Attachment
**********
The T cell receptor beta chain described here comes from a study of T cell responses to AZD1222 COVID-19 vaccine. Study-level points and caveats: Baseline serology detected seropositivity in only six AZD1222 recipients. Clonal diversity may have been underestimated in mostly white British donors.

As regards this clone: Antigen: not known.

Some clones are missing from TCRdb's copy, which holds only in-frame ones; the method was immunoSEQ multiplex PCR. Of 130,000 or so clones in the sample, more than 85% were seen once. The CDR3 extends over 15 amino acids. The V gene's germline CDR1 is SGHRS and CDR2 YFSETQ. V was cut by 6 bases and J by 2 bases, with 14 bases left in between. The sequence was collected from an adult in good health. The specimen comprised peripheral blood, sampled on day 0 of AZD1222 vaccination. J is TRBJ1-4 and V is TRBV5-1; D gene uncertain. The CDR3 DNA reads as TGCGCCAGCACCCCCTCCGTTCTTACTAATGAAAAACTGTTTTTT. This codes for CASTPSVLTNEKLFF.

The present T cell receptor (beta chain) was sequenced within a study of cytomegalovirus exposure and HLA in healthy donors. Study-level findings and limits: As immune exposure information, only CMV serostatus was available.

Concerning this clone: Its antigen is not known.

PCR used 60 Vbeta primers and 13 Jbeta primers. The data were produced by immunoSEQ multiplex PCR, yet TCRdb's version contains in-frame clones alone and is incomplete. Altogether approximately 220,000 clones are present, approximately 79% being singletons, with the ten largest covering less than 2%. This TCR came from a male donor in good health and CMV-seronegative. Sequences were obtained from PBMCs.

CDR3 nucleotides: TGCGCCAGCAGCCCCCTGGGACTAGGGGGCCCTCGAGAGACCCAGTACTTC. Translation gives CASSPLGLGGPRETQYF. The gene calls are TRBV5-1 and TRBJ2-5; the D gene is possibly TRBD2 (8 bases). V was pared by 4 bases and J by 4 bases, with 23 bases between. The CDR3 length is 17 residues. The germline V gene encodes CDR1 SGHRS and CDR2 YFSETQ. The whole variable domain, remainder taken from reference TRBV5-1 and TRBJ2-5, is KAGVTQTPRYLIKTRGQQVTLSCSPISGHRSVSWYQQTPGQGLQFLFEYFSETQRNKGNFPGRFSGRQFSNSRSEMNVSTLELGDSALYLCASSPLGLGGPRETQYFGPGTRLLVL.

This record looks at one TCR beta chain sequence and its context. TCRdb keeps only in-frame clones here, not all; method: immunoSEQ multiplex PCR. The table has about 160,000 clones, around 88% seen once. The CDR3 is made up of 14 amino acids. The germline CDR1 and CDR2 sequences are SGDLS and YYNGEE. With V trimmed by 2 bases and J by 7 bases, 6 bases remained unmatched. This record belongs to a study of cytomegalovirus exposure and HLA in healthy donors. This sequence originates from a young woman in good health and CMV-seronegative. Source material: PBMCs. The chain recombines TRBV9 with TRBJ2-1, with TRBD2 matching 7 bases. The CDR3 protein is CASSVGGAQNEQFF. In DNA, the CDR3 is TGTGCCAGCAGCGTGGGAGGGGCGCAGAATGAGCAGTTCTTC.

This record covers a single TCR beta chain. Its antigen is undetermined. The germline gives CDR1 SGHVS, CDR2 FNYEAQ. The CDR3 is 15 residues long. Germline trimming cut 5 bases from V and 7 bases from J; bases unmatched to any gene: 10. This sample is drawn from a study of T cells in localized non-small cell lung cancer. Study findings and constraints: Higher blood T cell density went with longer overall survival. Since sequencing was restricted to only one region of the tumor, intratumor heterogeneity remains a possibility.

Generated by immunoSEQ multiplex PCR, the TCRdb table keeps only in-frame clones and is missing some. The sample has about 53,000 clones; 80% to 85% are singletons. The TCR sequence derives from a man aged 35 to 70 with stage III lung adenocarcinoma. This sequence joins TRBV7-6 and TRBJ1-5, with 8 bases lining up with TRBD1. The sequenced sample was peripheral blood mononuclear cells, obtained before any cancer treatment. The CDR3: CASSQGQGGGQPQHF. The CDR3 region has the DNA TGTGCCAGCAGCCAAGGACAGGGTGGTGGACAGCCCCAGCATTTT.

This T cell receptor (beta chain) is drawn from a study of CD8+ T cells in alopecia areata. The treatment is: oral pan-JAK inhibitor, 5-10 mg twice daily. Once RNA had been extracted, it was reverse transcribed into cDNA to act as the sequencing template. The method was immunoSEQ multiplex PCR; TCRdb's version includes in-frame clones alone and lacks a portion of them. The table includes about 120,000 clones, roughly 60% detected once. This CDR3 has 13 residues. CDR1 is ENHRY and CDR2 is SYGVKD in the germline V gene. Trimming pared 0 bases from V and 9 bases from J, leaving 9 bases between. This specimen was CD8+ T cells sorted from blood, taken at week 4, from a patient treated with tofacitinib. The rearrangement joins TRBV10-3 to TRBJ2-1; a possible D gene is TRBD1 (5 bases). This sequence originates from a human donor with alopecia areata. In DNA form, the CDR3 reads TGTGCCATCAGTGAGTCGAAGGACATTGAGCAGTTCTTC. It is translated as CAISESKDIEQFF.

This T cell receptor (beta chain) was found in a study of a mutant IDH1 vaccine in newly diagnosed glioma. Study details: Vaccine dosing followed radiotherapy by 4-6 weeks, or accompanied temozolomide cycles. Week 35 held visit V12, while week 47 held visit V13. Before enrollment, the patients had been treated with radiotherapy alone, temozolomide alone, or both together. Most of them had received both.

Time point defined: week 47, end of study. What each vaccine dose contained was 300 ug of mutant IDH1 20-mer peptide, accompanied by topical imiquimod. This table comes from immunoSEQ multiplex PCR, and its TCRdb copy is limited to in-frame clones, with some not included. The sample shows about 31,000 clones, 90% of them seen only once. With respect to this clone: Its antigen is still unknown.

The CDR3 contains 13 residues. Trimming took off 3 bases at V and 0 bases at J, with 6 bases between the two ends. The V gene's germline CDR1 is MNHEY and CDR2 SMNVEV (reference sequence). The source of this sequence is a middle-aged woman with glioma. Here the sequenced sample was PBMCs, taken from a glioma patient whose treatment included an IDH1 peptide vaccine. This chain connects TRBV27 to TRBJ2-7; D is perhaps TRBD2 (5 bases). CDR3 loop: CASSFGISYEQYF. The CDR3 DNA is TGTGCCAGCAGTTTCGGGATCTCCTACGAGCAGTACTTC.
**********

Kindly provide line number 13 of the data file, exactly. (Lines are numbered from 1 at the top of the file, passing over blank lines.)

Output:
Time point defined: week 47, end of study. What each vaccine dose contained was 300 ug of mutant IDH1 20-mer peptide, accompanied by topical imiquimod. This table comes from immunoSEQ multiplex PCR, and its TCRdb copy is limited to in-frame clones, with some not included. The sample shows about 31,000 clones, 90% of them seen only once. With respect to this clone: Its antigen is still unknown.